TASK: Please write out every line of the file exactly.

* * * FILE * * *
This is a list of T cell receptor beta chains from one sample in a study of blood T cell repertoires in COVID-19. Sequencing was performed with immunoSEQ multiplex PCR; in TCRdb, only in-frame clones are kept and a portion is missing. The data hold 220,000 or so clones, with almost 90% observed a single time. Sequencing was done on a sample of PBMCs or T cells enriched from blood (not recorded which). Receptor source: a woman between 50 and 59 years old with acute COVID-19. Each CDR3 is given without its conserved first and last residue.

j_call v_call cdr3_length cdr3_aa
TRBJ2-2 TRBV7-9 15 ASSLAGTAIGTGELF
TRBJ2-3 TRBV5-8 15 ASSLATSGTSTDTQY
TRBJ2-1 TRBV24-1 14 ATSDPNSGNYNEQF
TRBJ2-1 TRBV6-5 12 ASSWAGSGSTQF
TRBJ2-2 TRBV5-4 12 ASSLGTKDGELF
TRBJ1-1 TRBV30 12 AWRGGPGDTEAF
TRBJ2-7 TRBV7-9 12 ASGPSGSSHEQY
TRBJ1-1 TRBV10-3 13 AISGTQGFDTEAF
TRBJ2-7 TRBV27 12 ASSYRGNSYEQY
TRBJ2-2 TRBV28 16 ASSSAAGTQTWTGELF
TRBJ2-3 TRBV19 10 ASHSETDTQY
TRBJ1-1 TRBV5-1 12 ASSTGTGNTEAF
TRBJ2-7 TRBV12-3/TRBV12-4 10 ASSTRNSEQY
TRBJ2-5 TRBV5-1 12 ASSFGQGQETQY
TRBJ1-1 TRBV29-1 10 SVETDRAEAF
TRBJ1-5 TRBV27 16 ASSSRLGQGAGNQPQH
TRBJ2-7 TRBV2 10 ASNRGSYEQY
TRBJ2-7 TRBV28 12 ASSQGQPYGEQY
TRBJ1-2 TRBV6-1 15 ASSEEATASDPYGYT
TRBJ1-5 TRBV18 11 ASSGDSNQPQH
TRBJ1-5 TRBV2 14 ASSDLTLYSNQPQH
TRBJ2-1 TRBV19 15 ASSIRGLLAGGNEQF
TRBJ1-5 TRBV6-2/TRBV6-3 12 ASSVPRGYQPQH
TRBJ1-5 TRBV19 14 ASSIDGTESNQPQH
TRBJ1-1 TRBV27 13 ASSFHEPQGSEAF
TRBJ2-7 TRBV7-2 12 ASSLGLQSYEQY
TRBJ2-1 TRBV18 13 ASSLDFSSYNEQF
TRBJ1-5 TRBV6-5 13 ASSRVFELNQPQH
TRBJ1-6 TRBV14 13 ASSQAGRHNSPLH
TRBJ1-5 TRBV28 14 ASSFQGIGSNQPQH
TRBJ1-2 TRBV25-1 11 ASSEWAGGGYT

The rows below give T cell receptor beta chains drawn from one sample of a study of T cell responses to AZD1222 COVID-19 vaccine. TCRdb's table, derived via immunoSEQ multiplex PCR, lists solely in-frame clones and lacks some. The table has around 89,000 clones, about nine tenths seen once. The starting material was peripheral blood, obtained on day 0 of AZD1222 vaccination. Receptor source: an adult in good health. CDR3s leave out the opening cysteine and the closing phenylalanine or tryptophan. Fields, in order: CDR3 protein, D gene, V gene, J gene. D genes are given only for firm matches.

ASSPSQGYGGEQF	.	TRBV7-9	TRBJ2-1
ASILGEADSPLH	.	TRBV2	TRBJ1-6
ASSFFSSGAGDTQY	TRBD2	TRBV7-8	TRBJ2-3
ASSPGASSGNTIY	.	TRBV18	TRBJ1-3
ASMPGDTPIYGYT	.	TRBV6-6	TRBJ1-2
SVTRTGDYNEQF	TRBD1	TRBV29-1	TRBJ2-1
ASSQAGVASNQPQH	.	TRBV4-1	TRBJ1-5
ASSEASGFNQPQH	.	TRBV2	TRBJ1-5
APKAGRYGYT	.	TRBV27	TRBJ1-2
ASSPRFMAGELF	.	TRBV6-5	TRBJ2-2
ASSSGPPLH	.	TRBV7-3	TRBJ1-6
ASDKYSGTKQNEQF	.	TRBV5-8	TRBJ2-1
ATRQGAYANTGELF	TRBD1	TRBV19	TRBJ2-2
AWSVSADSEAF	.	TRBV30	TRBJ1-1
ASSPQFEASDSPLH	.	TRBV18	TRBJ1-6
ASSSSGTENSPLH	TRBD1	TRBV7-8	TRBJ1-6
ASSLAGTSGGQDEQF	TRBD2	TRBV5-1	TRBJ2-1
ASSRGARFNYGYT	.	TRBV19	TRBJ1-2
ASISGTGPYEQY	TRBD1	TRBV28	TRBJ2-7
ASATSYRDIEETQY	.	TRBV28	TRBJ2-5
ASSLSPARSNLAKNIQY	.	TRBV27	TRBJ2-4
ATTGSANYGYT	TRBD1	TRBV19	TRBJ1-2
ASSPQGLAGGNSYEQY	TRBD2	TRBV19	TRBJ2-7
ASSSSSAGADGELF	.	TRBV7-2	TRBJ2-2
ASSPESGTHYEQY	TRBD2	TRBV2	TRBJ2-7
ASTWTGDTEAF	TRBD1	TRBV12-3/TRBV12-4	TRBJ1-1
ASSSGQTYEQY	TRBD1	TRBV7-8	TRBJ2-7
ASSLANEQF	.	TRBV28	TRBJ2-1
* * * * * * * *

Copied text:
This is a list of T cell receptor beta chains from one sample in a study of blood T cell repertoires in COVID-19. Sequencing was performed with immunoSEQ multiplex PCR; in TCRdb, only in-frame clones are kept and a portion is missing. The data hold 220,000 or so clones, with almost 90% observed a single time. Sequencing was done on a sample of PBMCs or T cells enriched from blood (not recorded which). Receptor source: a woman between 50 and 59 years old with acute COVID-19. Each CDR3 is given without its conserved first and last residue.

j_call v_call cdr3_length cdr3_aa
TRBJ2-2 TRBV7-9 15 ASSLAGTAIGTGELF
TRBJ2-3 TRBV5-8 15 ASSLATSGTSTDTQY
TRBJ2-1 TRBV24-1 14 ATSDPNSGNYNEQF
TRBJ2-1 TRBV6-5 12 ASSWAGSGSTQF
TRBJ2-2 TRBV5-4 12 ASSLGTKDGELF
TRBJ1-1 TRBV30 12 AWRGGPGDTEAF
TRBJ2-7 TRBV7-9 12 ASGPSGSSHEQY
TRBJ1-1 TRBV10-3 13 AISGTQGFDTEAF
TRBJ2-7 TRBV27 12 ASSYRGNSYEQY
TRBJ2-2 TRBV28 16 ASSSAAGTQTWTGELF
TRBJ2-3 TRBV19 10 ASHSETDTQY
TRBJ1-1 TRBV5-1 12 ASSTGTGNTEAF
TRBJ2-7 TRBV12-3/TRBV12-4 10 ASSTRNSEQY
TRBJ2-5 TRBV5-1 12 ASSFGQGQETQY
TRBJ1-1 TRBV29-1 10 SVETDRAEAF
TRBJ1-5 TRBV27 16 ASSSRLGQGAGNQPQH
TRBJ2-7 TRBV2 10 ASNRGSYEQY
TRBJ2-7 TRBV28 12 ASSQGQPYGEQY
TRBJ1-2 TRBV6-1 15 ASSEEATASDPYGYT
TRBJ1-5 TRBV18 11 ASSGDSNQPQH
TRBJ1-5 TRBV2 14 ASSDLTLYSNQPQH
TRBJ2-1 TRBV19 15 ASSIRGLLAGGNEQF
TRBJ1-5 TRBV6-2/TRBV6-3 12 ASSVPRGYQPQH
TRBJ1-5 TRBV19 14 ASSIDGTESNQPQH
TRBJ1-1 TRBV27 13 ASSFHEPQGSEAF
TRBJ2-7 TRBV7-2 12 ASSLGLQSYEQY
TRBJ2-1 TRBV18 13 ASSLDFSSYNEQF
TRBJ1-5 TRBV6-5 13 ASSRVFELNQPQH
TRBJ1-6 TRBV14 13 ASSQAGRHNSPLH
TRBJ1-5 TRBV28 14 ASSFQGIGSNQPQH
TRBJ1-2 TRBV25-1 11 ASSEWAGGGYT

The rows below give T cell receptor beta chains drawn from one sample of a study of T cell responses to AZD1222 COVID-19 vaccine. TCRdb's table, derived via immunoSEQ multiplex PCR, lists solely in-frame clones and lacks some. The table has around 89,000 clones, about nine tenths seen once. The starting material was peripheral blood, obtained on day 0 of AZD1222 vaccination. Receptor source: an adult in good health. CDR3s leave out the opening cysteine and the closing phenylalanine or tryptophan. Fields, in order: CDR3 protein, D gene, V gene, J gene. D genes are given only for firm matches.

ASSPSQGYGGEQF	.	TRBV7-9	TRBJ2-1
ASILGEADSPLH	.	TRBV2	TRBJ1-6
ASSFFSSGAGDTQY	TRBD2	TRBV7-8	TRBJ2-3
ASSPGASSGNTIY	.	TRBV18	TRBJ1-3
ASMPGDTPIYGYT	.	TRBV6-6	TRBJ1-2
SVTRTGDYNEQF	TRBD1	TRBV29-1	TRBJ2-1
ASSQAGVASNQPQH	.	TRBV4-1	TRBJ1-5
ASSEASGFNQPQH	.	TRBV2	TRBJ1-5
APKAGRYGYT	.	TRBV27	TRBJ1-2
ASSPRFMAGELF	.	TRBV6-5	TRBJ2-2
ASSSGPPLH	.	TRBV7-3	TRBJ1-6
ASDKYSGTKQNEQF	.	TRBV5-8	TRBJ2-1
ATRQGAYANTGELF	TRBD1	TRBV19	TRBJ2-2
AWSVSADSEAF	.	TRBV30	TRBJ1-1
ASSPQFEASDSPLH	.	TRBV18	TRBJ1-6
ASSSSGTENSPLH	TRBD1	TRBV7-8	TRBJ1-6
ASSLAGTSGGQDEQF	TRBD2	TRBV5-1	TRBJ2-1
ASSRGARFNYGYT	.	TRBV19	TRBJ1-2
ASISGTGPYEQY	TRBD1	TRBV28	TRBJ2-7
ASATSYRDIEETQY	.	TRBV28	TRBJ2-5
ASSLSPARSNLAKNIQY	.	TRBV27	TRBJ2-4
ATTGSANYGYT	TRBD1	TRBV19	TRBJ1-2
ASSPQGLAGGNSYEQY	TRBD2	TRBV19	TRBJ2-7
ASSSSSAGADGELF	.	TRBV7-2	TRBJ2-2
ASSPESGTHYEQY	TRBD2	TRBV2	TRBJ2-7
ASTWTGDTEAF	TRBD1	TRBV12-3/TRBV12-4	TRBJ1-1
ASSSGQTYEQY	TRBD1	TRBV7-8	TRBJ2-7
ASSLANEQF	.	TRBV28	TRBJ2-1